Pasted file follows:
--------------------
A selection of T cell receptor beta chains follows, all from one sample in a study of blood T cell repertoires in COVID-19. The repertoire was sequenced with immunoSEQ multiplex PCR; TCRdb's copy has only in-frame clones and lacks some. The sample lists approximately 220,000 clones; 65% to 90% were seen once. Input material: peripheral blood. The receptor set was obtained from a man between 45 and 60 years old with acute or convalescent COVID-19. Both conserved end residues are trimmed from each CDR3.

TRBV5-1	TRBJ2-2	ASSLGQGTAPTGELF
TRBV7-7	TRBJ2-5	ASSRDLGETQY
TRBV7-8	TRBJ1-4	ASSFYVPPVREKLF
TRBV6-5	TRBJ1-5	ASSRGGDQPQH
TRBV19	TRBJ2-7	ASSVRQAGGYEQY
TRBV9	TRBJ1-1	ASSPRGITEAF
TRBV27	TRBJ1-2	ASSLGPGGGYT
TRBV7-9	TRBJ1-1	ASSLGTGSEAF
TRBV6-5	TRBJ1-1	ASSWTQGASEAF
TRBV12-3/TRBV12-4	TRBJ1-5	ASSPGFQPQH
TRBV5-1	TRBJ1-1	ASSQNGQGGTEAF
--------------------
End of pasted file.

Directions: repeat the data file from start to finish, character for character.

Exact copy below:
A selection of T cell receptor beta chains follows, all from one sample in a study of blood T cell repertoires in COVID-19. The repertoire was sequenced with immunoSEQ multiplex PCR; TCRdb's copy has only in-frame clones and lacks some. The sample lists approximately 220,000 clones; 65% to 90% were seen once. Input material: peripheral blood. The receptor set was obtained from a man between 45 and 60 years old with acute or convalescent COVID-19. Both conserved end residues are trimmed from each CDR3.

TRBV5-1	TRBJ2-2	ASSLGQGTAPTGELF
TRBV7-7	TRBJ2-5	ASSRDLGETQY
TRBV7-8	TRBJ1-4	ASSFYVPPVREKLF
TRBV6-5	TRBJ1-5	ASSRGGDQPQH
TRBV19	TRBJ2-7	ASSVRQAGGYEQY
TRBV9	TRBJ1-1	ASSPRGITEAF
TRBV27	TRBJ1-2	ASSLGPGGGYT
TRBV7-9	TRBJ1-1	ASSLGTGSEAF
TRBV6-5	TRBJ1-1	ASSWTQGASEAF
TRBV12-3/TRBV12-4	TRBJ1-5	ASSPGFQPQH
TRBV5-1	TRBJ1-1	ASSQNGQGGTEAF